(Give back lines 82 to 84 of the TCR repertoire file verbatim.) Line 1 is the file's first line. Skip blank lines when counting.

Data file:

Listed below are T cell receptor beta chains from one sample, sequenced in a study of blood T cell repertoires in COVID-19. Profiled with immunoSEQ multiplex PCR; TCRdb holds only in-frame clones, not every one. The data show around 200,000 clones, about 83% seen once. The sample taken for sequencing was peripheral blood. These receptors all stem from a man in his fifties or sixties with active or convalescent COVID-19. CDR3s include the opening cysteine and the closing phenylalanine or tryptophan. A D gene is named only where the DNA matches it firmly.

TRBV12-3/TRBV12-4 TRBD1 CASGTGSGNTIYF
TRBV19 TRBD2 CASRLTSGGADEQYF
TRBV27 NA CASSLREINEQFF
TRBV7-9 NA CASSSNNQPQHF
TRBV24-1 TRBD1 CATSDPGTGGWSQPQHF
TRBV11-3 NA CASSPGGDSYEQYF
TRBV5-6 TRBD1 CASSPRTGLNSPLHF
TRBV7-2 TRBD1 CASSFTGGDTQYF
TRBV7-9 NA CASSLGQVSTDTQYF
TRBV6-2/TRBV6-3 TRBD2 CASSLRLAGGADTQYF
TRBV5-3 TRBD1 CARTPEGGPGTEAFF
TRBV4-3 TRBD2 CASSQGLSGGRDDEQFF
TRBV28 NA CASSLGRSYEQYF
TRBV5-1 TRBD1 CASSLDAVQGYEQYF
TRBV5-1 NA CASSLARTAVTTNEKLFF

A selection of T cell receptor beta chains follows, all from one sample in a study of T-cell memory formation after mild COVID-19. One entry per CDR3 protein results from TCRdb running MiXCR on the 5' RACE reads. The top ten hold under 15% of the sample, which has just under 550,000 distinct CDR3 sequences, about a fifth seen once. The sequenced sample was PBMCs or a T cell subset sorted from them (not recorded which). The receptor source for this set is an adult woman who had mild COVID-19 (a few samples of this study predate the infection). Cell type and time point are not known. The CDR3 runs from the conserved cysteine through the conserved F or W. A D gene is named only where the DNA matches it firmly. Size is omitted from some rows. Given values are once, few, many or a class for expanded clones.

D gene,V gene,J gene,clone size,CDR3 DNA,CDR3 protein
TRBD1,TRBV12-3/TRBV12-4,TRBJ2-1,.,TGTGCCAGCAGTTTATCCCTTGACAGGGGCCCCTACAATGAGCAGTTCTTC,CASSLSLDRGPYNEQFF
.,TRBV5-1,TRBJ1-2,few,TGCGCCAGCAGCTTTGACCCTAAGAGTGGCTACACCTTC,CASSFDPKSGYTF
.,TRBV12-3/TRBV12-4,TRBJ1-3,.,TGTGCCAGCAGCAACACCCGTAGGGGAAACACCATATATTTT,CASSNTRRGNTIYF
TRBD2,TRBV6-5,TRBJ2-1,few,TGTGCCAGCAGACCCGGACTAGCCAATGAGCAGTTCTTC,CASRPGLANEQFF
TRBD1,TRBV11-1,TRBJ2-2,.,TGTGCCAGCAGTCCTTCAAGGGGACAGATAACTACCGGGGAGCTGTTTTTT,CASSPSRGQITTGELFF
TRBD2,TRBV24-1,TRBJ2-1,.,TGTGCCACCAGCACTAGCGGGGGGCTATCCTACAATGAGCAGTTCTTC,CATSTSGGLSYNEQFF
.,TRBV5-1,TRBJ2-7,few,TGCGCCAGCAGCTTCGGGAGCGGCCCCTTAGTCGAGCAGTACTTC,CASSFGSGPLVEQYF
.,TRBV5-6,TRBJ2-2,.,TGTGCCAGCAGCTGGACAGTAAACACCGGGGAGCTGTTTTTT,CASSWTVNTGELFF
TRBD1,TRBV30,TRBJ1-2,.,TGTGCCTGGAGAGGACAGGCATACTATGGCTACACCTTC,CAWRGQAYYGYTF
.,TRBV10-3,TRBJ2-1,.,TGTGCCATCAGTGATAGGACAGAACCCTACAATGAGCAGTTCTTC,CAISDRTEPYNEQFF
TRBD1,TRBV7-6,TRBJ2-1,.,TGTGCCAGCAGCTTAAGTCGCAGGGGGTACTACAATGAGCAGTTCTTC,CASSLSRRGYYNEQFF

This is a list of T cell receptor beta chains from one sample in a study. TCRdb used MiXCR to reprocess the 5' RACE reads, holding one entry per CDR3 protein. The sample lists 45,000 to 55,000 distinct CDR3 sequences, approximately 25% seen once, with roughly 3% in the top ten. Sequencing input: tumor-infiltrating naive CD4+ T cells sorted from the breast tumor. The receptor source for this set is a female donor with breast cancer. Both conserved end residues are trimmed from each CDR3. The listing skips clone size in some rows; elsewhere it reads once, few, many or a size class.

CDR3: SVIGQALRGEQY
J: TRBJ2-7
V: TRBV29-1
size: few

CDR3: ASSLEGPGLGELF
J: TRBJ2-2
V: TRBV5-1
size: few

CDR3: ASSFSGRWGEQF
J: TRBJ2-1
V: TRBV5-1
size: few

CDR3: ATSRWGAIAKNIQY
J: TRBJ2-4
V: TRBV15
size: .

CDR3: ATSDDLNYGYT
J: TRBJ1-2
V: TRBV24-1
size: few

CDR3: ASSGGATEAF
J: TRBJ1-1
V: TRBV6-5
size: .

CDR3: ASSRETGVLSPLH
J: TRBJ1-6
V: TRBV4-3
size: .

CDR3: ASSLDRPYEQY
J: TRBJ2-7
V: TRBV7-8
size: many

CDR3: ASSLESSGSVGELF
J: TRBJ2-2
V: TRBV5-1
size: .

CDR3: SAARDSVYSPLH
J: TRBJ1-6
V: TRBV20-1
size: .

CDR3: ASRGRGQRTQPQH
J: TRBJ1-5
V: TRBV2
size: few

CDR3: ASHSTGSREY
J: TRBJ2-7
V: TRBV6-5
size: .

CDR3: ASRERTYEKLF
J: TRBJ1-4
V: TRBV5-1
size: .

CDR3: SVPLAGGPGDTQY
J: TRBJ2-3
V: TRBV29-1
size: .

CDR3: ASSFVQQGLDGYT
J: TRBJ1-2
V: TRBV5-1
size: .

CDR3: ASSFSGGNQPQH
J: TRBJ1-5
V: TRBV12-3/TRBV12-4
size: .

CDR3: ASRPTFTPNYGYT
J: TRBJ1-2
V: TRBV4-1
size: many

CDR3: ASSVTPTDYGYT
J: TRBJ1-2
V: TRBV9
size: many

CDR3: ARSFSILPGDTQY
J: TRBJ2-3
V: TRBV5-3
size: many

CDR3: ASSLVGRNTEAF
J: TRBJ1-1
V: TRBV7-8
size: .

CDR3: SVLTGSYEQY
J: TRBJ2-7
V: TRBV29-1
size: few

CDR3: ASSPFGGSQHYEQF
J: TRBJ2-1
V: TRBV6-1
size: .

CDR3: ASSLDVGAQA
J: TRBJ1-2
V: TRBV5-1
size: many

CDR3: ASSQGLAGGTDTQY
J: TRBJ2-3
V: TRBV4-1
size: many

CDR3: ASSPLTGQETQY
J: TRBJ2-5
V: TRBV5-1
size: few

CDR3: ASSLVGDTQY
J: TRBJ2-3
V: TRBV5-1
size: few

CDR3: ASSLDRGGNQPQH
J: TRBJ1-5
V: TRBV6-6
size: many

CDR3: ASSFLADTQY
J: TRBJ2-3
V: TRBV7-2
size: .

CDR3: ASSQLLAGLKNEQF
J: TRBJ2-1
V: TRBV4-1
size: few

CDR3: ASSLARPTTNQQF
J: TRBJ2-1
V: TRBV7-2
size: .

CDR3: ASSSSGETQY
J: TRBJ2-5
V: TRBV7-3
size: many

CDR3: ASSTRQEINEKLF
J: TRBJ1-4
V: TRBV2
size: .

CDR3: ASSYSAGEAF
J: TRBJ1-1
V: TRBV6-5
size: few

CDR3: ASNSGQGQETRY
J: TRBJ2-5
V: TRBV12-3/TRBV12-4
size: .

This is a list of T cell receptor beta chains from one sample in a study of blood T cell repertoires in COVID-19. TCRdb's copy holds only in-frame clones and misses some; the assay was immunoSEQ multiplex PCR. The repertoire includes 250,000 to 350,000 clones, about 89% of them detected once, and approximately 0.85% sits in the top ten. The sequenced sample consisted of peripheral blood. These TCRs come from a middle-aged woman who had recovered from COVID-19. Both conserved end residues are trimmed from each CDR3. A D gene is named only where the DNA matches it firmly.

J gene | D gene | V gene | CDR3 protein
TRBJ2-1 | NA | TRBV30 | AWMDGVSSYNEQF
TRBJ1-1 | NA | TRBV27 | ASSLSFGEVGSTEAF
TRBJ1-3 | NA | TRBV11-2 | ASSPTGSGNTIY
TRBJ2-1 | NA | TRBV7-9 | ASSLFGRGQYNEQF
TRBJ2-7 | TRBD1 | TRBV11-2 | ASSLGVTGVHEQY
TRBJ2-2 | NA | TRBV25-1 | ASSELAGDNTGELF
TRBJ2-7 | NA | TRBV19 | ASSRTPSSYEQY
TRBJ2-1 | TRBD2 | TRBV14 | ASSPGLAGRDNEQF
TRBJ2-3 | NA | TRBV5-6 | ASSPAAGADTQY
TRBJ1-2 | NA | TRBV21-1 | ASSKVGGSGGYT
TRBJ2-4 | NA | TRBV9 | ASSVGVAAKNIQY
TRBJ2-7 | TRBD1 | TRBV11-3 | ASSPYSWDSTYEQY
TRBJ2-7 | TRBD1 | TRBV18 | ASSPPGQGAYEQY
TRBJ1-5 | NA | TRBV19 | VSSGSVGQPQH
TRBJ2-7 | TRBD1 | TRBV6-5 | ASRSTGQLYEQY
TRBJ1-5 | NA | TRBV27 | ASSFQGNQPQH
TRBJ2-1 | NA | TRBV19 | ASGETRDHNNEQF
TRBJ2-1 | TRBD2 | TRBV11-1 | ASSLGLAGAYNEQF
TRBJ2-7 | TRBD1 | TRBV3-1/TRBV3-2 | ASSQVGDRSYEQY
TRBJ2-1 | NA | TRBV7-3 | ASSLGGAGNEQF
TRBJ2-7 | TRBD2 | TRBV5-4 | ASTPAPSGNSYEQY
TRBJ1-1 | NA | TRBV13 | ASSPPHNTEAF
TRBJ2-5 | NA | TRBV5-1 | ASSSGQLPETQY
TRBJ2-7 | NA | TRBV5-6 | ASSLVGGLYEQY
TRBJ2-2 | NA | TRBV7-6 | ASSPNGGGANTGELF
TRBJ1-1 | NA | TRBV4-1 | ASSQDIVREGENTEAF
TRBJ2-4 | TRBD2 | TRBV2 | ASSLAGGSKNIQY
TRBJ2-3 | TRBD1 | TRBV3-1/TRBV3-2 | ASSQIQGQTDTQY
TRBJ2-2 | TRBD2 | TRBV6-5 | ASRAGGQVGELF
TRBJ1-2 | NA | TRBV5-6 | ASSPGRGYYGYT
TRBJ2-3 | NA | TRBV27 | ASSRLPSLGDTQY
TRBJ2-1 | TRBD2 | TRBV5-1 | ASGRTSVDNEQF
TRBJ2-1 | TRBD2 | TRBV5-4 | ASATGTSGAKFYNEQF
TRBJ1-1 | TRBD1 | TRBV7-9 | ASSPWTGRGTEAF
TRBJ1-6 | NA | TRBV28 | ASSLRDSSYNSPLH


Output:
size: .

CDR3: SVPLAGGPGDTQY
J: TRBJ2-3